Ouch, The Secret of Life

My back hurts.

It stands to reason that my back would hurt, as Penny and I did rake, till, clear and spread landscaping cloth over some 750 square feet of our yard this weekend, but I must say: my back didn't hurt yesterday.

No, I think I'll blame the soreness not on the dozens of heaps of damp soil and bark ships I heaved over the fence into the woods, but rather on this cushy Herman Miller chair here.

It's because I've been sitting down all day, sedentary modern office worker that I am, that my lower lattissimus muscles have become all inflammated and ouchified. On Sunday, you see, after an equally full Saturday of sweating and grunting and dragging heavy objects back and forth, I proceeded to carry out *another* full day of said trudging, and never hurt once.

Therefore, I have concluded, it's only because I *stopped* the manual labor, which my rippling sinewy muscles were rapidly becoming accustomed to, that I'm now in pain. Surely if I had kept it up, and pursued the life of Brawny Lumberjack as opposed to Ad Agency Pencilneck, things would be great.

In a similar vein, I've heard tales of farmers and other Outdoor Folk refusing to linger in air-conditioned areas for too long, on account of it spoiling them and breaking down their hard-won natural heat tolerance.

My theory on that is this: change is difficult. That applies across the board, whether we're talking about temperature acclimation or yardwork to deskwork or learning Burmese. Anytime you're going through a change, it's going to be harder than sitting still, staying same.

And nobody wants to do that.

To me this is good news, and here you'll have to forgive my clumsy philosophizing, but I think this observation goes to show the upside of hard times. If change is hard, and change is good, then -- ta-da! Hard is good. Right?

It sounds simplistic, but I'm cottoning to the notion nonetheless. Mainly because the results are so darned encouraging: anytime you realize you've been struggling lately, well, it probably just means you're dealing with change. And if you're dealing with change, then you're growing.

This even applies on larger levels, beyond the individual. I think most people would agree that it's been a pretty rough few years for, oh, humanity in general. Well, okay: so we're growing.*

*Interestingly, I read recently that when surveyed about the relative age of humankind, on a single-lifetime scale, people overwhelmingly responded that we as a people are a teenager.

Seeing this printed out it sounds pretty indefensible. And I'm sure a part of you is scoffing (scoff scoff scoff) as you read it, just as a part of me is.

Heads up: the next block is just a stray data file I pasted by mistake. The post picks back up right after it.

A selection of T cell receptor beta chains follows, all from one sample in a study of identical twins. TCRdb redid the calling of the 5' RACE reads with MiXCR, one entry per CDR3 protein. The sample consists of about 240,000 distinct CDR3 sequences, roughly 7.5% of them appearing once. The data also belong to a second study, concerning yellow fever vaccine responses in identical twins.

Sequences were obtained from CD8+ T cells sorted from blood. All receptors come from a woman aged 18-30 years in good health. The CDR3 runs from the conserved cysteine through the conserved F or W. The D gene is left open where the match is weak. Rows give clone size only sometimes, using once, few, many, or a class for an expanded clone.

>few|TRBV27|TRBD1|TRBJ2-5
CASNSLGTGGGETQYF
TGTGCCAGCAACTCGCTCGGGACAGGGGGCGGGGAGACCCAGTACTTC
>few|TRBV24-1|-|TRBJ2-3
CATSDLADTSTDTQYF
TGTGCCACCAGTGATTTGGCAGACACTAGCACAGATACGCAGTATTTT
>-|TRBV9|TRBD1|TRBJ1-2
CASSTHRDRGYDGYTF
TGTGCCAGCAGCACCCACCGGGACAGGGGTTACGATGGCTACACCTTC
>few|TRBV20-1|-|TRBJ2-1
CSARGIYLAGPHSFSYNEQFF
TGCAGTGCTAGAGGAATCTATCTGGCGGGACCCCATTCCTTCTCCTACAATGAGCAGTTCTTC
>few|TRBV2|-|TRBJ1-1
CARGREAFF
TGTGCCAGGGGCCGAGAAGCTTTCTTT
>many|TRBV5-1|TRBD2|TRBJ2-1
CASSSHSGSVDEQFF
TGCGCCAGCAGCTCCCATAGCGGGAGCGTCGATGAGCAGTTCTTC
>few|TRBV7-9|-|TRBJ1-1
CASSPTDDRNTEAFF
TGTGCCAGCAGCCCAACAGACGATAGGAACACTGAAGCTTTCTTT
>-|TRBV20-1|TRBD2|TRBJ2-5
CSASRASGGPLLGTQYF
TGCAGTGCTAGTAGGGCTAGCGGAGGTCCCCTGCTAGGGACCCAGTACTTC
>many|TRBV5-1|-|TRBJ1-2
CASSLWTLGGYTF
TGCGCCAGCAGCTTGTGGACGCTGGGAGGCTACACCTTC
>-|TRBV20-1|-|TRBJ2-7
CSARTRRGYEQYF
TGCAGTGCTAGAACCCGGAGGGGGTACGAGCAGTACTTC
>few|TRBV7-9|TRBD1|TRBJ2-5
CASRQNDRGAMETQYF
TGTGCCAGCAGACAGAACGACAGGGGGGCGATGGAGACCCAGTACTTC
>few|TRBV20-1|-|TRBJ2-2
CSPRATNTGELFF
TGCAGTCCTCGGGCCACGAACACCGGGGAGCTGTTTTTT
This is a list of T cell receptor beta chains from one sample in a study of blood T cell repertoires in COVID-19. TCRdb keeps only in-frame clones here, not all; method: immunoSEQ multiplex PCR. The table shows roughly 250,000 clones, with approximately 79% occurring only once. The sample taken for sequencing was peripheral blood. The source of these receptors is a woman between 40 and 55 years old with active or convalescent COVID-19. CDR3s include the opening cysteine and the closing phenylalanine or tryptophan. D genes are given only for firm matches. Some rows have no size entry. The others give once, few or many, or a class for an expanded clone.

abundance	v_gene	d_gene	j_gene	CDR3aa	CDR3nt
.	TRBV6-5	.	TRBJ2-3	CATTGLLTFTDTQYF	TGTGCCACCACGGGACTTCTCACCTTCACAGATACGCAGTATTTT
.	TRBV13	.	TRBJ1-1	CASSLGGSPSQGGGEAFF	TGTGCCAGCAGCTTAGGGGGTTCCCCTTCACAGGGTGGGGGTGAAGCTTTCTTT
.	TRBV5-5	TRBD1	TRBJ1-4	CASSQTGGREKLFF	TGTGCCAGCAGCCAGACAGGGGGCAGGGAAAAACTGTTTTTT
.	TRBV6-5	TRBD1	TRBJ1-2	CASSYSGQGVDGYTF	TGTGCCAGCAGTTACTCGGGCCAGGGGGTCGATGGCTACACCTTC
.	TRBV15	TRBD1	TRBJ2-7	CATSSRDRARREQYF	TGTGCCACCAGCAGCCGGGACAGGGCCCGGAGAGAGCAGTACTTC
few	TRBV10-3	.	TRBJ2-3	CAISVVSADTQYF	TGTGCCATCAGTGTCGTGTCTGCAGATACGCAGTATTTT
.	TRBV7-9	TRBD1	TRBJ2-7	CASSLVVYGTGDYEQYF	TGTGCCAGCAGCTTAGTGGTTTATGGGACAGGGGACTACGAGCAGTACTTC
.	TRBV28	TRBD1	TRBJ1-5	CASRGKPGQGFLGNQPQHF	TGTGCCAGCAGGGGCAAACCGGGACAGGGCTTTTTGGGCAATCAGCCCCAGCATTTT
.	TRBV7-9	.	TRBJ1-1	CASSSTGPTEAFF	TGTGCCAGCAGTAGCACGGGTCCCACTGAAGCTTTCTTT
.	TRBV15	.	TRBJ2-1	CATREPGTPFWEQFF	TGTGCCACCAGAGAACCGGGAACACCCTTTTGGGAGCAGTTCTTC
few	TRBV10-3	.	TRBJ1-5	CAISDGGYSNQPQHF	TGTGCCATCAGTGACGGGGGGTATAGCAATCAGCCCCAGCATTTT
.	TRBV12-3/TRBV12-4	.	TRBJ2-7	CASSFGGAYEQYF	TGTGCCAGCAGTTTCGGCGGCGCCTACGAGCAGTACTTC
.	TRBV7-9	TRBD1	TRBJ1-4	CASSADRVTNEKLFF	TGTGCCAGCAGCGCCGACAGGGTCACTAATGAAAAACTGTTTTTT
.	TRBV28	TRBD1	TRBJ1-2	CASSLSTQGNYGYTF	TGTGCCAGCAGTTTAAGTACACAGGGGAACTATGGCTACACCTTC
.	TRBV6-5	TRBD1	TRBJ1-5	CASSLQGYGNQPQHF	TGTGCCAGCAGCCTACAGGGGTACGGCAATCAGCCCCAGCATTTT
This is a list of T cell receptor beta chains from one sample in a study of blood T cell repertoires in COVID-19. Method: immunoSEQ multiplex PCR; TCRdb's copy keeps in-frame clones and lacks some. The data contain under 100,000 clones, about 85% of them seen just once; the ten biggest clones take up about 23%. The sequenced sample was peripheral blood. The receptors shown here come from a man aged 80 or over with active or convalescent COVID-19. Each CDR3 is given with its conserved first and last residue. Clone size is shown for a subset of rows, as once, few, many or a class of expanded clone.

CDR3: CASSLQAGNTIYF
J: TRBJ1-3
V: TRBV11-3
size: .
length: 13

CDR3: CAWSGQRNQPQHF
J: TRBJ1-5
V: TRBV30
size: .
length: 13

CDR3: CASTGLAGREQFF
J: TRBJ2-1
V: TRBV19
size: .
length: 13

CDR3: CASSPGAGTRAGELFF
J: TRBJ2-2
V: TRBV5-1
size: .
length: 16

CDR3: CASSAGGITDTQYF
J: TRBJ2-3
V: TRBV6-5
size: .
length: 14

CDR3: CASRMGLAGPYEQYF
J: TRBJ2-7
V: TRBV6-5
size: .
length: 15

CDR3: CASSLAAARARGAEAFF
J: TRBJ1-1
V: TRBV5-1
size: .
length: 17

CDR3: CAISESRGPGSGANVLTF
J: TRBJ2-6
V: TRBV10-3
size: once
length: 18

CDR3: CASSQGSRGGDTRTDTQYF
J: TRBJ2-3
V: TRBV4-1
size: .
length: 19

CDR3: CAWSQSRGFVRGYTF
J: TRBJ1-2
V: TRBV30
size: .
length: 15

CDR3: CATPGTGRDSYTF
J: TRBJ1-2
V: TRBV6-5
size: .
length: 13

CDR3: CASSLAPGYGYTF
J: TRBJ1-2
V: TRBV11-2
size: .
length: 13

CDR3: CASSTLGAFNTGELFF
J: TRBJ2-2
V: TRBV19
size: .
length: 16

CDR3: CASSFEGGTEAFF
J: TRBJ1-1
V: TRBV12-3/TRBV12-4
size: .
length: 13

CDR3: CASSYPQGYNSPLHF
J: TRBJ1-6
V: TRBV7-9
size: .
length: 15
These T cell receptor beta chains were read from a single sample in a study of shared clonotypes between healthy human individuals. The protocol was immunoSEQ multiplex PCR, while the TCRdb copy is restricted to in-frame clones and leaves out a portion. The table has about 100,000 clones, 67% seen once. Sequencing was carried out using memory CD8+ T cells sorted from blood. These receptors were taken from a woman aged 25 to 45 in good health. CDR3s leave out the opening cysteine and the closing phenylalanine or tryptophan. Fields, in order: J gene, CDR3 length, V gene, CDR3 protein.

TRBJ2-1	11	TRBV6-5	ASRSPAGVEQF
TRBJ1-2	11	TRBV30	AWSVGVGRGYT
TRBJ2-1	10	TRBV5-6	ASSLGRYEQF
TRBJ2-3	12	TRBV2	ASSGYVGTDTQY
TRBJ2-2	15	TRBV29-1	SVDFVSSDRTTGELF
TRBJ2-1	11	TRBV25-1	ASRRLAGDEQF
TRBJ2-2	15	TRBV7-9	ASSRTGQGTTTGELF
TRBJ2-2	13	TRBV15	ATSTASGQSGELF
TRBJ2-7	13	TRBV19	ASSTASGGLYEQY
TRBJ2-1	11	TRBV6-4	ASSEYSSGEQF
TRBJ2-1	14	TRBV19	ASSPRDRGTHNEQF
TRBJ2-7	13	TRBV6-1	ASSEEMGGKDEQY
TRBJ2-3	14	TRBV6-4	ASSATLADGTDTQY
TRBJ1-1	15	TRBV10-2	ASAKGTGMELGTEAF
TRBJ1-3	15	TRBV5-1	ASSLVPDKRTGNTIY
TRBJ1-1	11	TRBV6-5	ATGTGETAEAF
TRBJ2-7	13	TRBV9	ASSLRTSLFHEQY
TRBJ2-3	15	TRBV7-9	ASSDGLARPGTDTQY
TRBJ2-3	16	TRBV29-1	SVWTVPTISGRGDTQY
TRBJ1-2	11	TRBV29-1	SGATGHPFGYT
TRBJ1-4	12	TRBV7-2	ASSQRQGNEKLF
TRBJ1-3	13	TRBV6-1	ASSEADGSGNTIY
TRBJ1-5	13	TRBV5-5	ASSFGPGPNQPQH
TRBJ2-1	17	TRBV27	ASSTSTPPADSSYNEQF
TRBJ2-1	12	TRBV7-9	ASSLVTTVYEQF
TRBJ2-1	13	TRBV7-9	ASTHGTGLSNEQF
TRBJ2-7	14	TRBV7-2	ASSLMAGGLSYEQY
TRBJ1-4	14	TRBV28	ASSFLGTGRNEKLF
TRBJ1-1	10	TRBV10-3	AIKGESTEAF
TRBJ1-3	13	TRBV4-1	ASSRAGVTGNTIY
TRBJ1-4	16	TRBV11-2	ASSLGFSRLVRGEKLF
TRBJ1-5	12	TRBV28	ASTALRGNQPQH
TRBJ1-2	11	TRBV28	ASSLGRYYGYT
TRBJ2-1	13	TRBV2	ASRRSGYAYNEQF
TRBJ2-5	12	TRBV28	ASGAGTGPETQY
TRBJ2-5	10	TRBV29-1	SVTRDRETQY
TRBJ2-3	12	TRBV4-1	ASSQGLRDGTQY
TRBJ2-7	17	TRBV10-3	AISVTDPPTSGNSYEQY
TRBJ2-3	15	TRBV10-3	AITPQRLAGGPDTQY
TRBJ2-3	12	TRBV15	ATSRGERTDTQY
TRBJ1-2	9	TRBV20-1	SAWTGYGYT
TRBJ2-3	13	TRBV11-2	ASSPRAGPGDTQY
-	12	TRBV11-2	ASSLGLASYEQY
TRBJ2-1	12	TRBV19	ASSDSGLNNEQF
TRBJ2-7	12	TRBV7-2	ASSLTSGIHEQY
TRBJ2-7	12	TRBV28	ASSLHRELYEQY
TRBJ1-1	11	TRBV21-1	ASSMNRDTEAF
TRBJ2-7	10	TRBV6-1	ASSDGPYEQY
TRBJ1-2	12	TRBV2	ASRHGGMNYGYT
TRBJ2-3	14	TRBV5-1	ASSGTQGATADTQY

Still, I think putting peace and growth on opposite ends of the teeter-totter -- one decade you're straining and striving, the next you're coasting happily along -- is a nice way to look at it.

Either way, you've got something to appreciate, and something to look forward to, right?

One last footnote: Charlie Brown once said that the secret of life was to own a convertible and a lake. "If the sun is shining, you can drive around in your convertible and be happy . . . If it starts to rain it won't spoil your day because you can just say, 'Oh, well, the rain will fill up my lake!'"

I've always felt he was on to something. I like his summary a lot better than the Nietzchean "that which does not kill me..." bit. I think the key is just to figure out what is your lake, and what is your convertible.


-T- said...

Here, here. I like that thinking.

Anonymous said...

I like your labels and I totally disagree with you. (Well, not totally, but that makes it sound so much more dramatic, don't you think?) I think that a person or people can definitely grow during a time of peace. maybe even more so than in a time of change. In fact maybe they can even be the same thing.


Colin said...

No! To grow strong and triumph, a man must forge his will in the fires of battle, and fight and bleed and tear asunder!

Actually, Lope, you're right. There's no law saying you can't grow in *both* periods.

Sharon said...

I like the lake and convertible part....or should it be motorcycle for you and kayak for me? Good theory any way....how does the yard look? Love mom

Anonymous said...

I really hope you're right about the "change is good thing," as I'm now working for a new company with an absolutely horrible reputation. Changing jobs is scary enought, but having it thrust upon you at 8:30 on a Wednesday morning is so absurd that it's nearly comical.

Maybe I'll just grow so much I'll never realize what I used to be, huh?

Love and hugs

BTW--After 17 days of being a non-smoker, I must admit that this was the most difficult day of all -- but I persevered.

Colin said...

Oh, Mom! I'm so proud of you. And I know you'll weather this thing expertly. You always do.

Josh said...

I once threw myself into a serious couple years of change (by getting out of an almost decade long relationship) strictly for the fact that I was too safe (and the chick was hella boring).

Too years of suffereing and pain, and the best times of my life followed. Sufferring made me capable of being in a real relationship.

With my xbox 360.

Just kidding. About the xbox thing.